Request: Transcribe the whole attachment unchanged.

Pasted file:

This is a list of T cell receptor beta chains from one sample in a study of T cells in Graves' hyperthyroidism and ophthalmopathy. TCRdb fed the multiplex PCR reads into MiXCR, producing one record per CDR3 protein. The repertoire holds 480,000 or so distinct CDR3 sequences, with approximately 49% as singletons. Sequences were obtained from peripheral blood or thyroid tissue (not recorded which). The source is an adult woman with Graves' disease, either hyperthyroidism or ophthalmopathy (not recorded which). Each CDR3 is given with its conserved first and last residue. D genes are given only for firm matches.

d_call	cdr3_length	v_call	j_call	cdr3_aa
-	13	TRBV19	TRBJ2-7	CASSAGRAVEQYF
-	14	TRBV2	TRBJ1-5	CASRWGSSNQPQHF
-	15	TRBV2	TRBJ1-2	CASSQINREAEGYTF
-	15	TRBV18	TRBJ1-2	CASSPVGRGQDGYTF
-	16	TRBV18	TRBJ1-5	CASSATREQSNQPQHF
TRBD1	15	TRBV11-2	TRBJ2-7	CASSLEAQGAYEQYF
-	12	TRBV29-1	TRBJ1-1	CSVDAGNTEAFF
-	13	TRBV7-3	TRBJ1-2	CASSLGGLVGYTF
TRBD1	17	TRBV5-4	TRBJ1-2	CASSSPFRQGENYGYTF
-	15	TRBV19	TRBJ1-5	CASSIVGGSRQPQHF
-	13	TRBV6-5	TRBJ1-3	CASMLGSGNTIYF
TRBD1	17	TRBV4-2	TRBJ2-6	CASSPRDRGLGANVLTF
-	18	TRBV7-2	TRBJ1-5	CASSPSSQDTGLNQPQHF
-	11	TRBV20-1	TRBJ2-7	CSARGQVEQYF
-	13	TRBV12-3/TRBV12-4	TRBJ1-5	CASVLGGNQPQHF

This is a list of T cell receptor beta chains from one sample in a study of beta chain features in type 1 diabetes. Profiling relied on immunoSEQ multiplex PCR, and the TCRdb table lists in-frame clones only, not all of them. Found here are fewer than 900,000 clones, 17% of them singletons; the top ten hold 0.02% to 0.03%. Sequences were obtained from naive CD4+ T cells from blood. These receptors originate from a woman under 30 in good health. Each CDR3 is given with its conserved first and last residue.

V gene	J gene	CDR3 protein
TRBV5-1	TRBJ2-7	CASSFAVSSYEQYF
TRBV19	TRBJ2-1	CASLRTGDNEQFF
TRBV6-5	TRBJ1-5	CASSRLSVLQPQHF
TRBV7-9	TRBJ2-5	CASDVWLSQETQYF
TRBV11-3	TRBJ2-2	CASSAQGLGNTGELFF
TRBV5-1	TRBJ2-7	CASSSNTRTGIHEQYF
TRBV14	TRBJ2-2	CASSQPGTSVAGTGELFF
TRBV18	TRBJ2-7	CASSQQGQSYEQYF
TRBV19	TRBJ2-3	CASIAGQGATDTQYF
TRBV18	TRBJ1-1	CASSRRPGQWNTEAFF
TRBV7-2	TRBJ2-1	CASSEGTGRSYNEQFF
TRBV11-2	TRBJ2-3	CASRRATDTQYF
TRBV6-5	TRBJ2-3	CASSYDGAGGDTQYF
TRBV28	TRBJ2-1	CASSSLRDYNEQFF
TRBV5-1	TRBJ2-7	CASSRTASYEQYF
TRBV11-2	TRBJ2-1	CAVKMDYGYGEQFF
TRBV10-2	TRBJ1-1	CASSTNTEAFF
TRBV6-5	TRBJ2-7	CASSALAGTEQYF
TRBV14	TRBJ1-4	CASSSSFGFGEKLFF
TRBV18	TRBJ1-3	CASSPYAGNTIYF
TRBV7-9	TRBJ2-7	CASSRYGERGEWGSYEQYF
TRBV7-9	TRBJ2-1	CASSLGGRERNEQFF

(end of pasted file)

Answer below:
This is a list of T cell receptor beta chains from one sample in a study of T cells in Graves' hyperthyroidism and ophthalmopathy. TCRdb fed the multiplex PCR reads into MiXCR, producing one record per CDR3 protein. The repertoire holds 480,000 or so distinct CDR3 sequences, with approximately 49% as singletons. Sequences were obtained from peripheral blood or thyroid tissue (not recorded which). The source is an adult woman with Graves' disease, either hyperthyroidism or ophthalmopathy (not recorded which). Each CDR3 is given with its conserved first and last residue. D genes are given only for firm matches.

d_call	cdr3_length	v_call	j_call	cdr3_aa
-	13	TRBV19	TRBJ2-7	CASSAGRAVEQYF
-	14	TRBV2	TRBJ1-5	CASRWGSSNQPQHF
-	15	TRBV2	TRBJ1-2	CASSQINREAEGYTF
-	15	TRBV18	TRBJ1-2	CASSPVGRGQDGYTF
-	16	TRBV18	TRBJ1-5	CASSATREQSNQPQHF
TRBD1	15	TRBV11-2	TRBJ2-7	CASSLEAQGAYEQYF
-	12	TRBV29-1	TRBJ1-1	CSVDAGNTEAFF
-	13	TRBV7-3	TRBJ1-2	CASSLGGLVGYTF
TRBD1	17	TRBV5-4	TRBJ1-2	CASSSPFRQGENYGYTF
-	15	TRBV19	TRBJ1-5	CASSIVGGSRQPQHF
-	13	TRBV6-5	TRBJ1-3	CASMLGSGNTIYF
TRBD1	17	TRBV4-2	TRBJ2-6	CASSPRDRGLGANVLTF
-	18	TRBV7-2	TRBJ1-5	CASSPSSQDTGLNQPQHF
-	11	TRBV20-1	TRBJ2-7	CSARGQVEQYF
-	13	TRBV12-3/TRBV12-4	TRBJ1-5	CASVLGGNQPQHF

This is a list of T cell receptor beta chains from one sample in a study of beta chain features in type 1 diabetes. Profiling relied on immunoSEQ multiplex PCR, and the TCRdb table lists in-frame clones only, not all of them. Found here are fewer than 900,000 clones, 17% of them singletons; the top ten hold 0.02% to 0.03%. Sequences were obtained from naive CD4+ T cells from blood. These receptors originate from a woman under 30 in good health. Each CDR3 is given with its conserved first and last residue.

V gene	J gene	CDR3 protein
TRBV5-1	TRBJ2-7	CASSFAVSSYEQYF
TRBV19	TRBJ2-1	CASLRTGDNEQFF
TRBV6-5	TRBJ1-5	CASSRLSVLQPQHF
TRBV7-9	TRBJ2-5	CASDVWLSQETQYF
TRBV11-3	TRBJ2-2	CASSAQGLGNTGELFF
TRBV5-1	TRBJ2-7	CASSSNTRTGIHEQYF
TRBV14	TRBJ2-2	CASSQPGTSVAGTGELFF
TRBV18	TRBJ2-7	CASSQQGQSYEQYF
TRBV19	TRBJ2-3	CASIAGQGATDTQYF
TRBV18	TRBJ1-1	CASSRRPGQWNTEAFF
TRBV7-2	TRBJ2-1	CASSEGTGRSYNEQFF
TRBV11-2	TRBJ2-3	CASRRATDTQYF
TRBV6-5	TRBJ2-3	CASSYDGAGGDTQYF
TRBV28	TRBJ2-1	CASSSLRDYNEQFF
TRBV5-1	TRBJ2-7	CASSRTASYEQYF
TRBV11-2	TRBJ2-1	CAVKMDYGYGEQFF
TRBV10-2	TRBJ1-1	CASSTNTEAFF
TRBV6-5	TRBJ2-7	CASSALAGTEQYF
TRBV14	TRBJ1-4	CASSSSFGFGEKLFF
TRBV18	TRBJ1-3	CASSPYAGNTIYF
TRBV7-9	TRBJ2-7	CASSRYGERGEWGSYEQYF
TRBV7-9	TRBJ2-1	CASSLGGRERNEQFF